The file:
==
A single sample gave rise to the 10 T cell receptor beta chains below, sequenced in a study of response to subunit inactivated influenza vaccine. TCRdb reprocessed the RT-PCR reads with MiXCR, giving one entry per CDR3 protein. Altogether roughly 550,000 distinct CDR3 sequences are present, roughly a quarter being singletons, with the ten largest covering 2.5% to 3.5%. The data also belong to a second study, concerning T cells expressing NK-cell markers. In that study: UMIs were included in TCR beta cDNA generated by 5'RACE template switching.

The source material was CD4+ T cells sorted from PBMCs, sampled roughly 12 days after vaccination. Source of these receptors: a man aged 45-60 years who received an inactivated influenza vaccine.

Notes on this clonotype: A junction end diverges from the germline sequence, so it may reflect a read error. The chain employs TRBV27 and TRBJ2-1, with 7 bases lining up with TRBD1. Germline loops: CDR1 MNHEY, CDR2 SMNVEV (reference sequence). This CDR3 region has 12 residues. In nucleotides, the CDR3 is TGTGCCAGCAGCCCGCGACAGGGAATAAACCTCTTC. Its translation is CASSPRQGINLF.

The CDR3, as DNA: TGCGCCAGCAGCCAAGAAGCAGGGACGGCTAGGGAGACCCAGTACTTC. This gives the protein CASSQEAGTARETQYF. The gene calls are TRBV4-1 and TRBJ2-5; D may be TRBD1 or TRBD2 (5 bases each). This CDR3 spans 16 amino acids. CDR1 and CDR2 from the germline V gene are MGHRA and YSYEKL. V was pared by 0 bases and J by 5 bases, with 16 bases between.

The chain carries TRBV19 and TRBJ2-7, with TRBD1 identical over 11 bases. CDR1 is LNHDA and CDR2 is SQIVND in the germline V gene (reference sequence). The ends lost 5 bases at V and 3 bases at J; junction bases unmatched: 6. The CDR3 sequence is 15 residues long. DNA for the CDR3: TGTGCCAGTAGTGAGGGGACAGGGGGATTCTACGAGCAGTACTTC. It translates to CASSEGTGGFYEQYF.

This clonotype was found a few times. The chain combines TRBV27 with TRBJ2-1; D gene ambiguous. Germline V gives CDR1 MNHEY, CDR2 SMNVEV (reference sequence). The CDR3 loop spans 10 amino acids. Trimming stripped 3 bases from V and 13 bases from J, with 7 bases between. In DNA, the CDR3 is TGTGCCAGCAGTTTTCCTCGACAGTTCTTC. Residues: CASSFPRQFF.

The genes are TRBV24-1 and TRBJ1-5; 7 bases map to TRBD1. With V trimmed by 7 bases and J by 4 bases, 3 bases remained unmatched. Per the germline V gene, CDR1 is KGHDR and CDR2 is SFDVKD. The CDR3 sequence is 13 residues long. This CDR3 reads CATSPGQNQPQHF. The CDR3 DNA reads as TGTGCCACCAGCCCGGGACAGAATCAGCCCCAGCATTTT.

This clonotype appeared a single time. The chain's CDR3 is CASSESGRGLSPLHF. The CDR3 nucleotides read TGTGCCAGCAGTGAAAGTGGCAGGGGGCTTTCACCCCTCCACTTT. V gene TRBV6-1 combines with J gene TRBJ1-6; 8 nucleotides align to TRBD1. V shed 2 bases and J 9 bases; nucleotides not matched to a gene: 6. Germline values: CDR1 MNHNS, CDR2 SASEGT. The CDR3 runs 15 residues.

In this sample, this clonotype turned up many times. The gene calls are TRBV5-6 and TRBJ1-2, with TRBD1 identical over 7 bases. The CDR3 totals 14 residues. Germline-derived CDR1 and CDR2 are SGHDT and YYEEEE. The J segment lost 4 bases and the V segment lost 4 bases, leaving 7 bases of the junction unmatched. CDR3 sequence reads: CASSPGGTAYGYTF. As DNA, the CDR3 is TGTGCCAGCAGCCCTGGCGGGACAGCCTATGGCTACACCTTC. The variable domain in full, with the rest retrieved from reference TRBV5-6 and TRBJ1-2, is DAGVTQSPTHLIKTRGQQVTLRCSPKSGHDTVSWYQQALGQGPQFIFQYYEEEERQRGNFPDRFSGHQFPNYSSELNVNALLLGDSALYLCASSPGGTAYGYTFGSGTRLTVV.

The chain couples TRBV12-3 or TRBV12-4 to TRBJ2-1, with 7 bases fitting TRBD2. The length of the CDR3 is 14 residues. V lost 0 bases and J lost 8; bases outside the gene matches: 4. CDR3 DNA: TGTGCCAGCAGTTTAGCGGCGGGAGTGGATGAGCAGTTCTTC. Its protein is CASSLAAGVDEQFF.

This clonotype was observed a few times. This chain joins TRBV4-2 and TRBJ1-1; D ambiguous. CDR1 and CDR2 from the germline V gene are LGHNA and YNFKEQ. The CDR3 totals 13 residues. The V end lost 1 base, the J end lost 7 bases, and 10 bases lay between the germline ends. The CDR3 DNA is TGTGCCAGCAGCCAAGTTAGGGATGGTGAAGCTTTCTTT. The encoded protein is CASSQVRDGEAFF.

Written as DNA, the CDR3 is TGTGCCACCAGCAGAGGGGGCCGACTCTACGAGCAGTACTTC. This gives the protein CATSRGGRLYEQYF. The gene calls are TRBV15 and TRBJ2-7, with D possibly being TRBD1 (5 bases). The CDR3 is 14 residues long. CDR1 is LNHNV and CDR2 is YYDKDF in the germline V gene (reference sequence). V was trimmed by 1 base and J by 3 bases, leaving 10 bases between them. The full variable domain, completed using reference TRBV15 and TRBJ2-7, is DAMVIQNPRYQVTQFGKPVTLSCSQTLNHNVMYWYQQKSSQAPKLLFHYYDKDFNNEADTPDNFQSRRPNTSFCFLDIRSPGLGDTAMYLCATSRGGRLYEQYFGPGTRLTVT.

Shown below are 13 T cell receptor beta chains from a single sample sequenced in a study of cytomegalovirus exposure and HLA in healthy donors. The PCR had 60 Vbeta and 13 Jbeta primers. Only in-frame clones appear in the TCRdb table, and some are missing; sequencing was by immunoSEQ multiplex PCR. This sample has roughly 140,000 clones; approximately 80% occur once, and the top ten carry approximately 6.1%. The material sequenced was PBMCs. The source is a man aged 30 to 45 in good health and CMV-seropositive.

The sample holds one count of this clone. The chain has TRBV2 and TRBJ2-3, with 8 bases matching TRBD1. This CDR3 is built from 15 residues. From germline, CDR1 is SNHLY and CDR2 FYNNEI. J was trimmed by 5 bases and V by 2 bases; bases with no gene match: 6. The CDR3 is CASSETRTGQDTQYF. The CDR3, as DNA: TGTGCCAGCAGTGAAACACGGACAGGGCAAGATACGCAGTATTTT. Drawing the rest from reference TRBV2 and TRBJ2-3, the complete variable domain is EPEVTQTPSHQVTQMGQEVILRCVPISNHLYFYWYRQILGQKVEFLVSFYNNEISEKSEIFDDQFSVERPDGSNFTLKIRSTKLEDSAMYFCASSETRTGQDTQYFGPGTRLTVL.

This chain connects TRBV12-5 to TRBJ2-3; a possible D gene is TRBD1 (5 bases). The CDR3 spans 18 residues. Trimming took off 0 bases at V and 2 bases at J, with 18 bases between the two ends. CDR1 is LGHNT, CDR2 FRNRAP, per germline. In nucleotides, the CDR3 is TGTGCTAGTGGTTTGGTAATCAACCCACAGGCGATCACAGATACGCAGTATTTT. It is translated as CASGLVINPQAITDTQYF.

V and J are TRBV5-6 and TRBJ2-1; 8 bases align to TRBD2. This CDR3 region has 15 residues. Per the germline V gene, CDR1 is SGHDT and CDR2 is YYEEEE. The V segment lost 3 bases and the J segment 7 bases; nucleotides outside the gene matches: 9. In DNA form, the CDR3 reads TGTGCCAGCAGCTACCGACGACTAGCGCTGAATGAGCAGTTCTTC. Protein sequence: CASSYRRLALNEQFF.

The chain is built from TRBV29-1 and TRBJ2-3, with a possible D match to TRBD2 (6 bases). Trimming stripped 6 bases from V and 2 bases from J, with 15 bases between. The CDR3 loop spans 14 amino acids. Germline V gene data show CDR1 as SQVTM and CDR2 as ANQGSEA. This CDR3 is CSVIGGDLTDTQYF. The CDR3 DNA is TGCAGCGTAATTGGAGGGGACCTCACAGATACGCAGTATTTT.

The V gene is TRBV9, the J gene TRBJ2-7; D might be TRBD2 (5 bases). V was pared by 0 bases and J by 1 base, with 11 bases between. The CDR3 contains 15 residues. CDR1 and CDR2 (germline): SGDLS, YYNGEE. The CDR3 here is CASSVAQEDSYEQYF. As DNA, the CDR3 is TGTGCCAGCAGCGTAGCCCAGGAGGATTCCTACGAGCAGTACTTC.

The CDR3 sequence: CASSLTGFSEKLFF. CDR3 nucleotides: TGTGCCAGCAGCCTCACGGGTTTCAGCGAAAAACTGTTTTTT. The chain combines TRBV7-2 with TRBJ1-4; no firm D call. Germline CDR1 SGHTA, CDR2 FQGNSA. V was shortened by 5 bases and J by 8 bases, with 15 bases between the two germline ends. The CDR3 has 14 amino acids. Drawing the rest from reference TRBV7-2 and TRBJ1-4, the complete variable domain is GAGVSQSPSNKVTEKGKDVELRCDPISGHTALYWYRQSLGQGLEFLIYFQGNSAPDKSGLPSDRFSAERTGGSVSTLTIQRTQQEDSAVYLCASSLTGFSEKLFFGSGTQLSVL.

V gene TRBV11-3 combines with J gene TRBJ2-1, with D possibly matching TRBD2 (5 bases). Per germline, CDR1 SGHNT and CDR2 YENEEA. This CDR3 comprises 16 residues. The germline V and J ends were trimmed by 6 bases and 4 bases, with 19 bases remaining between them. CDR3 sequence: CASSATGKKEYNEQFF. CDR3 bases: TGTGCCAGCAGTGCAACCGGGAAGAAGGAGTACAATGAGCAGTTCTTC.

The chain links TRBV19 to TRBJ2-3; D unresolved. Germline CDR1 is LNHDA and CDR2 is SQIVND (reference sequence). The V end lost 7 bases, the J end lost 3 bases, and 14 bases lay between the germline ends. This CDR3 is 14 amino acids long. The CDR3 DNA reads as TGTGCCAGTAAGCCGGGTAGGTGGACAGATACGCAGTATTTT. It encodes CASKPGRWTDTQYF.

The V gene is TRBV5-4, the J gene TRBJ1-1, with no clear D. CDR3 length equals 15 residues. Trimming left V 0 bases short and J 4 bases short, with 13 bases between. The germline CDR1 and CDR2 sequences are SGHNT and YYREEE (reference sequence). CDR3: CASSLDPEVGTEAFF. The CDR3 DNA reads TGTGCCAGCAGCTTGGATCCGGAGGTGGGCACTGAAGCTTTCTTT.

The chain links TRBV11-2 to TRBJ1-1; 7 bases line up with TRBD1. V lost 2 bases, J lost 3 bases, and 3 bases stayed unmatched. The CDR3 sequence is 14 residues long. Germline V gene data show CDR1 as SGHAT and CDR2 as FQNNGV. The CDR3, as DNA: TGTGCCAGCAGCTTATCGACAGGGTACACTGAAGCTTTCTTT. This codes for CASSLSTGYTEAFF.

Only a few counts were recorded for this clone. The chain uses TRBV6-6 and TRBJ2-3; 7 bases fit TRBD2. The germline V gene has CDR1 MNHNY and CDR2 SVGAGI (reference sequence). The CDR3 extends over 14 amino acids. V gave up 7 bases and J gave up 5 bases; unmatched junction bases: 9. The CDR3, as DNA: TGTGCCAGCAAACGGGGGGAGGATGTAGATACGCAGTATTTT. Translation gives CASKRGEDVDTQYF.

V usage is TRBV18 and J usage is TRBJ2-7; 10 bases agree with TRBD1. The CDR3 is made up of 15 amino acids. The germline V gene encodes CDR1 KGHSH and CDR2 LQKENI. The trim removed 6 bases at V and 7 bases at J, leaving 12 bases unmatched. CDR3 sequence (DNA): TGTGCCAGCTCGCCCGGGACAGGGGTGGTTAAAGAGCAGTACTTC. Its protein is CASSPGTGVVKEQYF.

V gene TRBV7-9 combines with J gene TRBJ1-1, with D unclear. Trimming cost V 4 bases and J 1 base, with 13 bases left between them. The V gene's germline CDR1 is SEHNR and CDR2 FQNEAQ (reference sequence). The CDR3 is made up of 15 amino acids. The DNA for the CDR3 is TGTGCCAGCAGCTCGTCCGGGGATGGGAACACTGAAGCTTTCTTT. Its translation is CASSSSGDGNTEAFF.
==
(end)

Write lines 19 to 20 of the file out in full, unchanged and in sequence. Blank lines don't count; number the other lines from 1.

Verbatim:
The CDR3 sequence: CASSLTGFSEKLFF. CDR3 nucleotides: TGTGCCAGCAGCCTCACGGGTTTCAGCGAAAAACTGTTTTTT. The chain combines TRBV7-2 with TRBJ1-4; no firm D call. Germline CDR1 SGHTA, CDR2 FQGNSA. V was shortened by 5 bases and J by 8 bases, with 15 bases between the two germline ends. The CDR3 has 14 amino acids. Drawing the rest from reference TRBV7-2 and TRBJ1-4, the complete variable domain is GAGVSQSPSNKVTEKGKDVELRCDPISGHTALYWYRQSLGQGLEFLIYFQGNSAPDKSGLPSDRFSAERTGGSVSTLTIQRTQQEDSAVYLCASSLTGFSEKLFFGSGTQLSVL.

V gene TRBV11-3 combines with J gene TRBJ2-1, with D possibly matching TRBD2 (5 bases). Per germline, CDR1 SGHNT and CDR2 YENEEA. This CDR3 comprises 16 residues. The germline V and J ends were trimmed by 6 bases and 4 bases, with 19 bases remaining between them. CDR3 sequence: CASSATGKKEYNEQFF. CDR3 bases: TGTGCCAGCAGTGCAACCGGGAAGAAGGAGTACAATGAGCAGTTCTTC.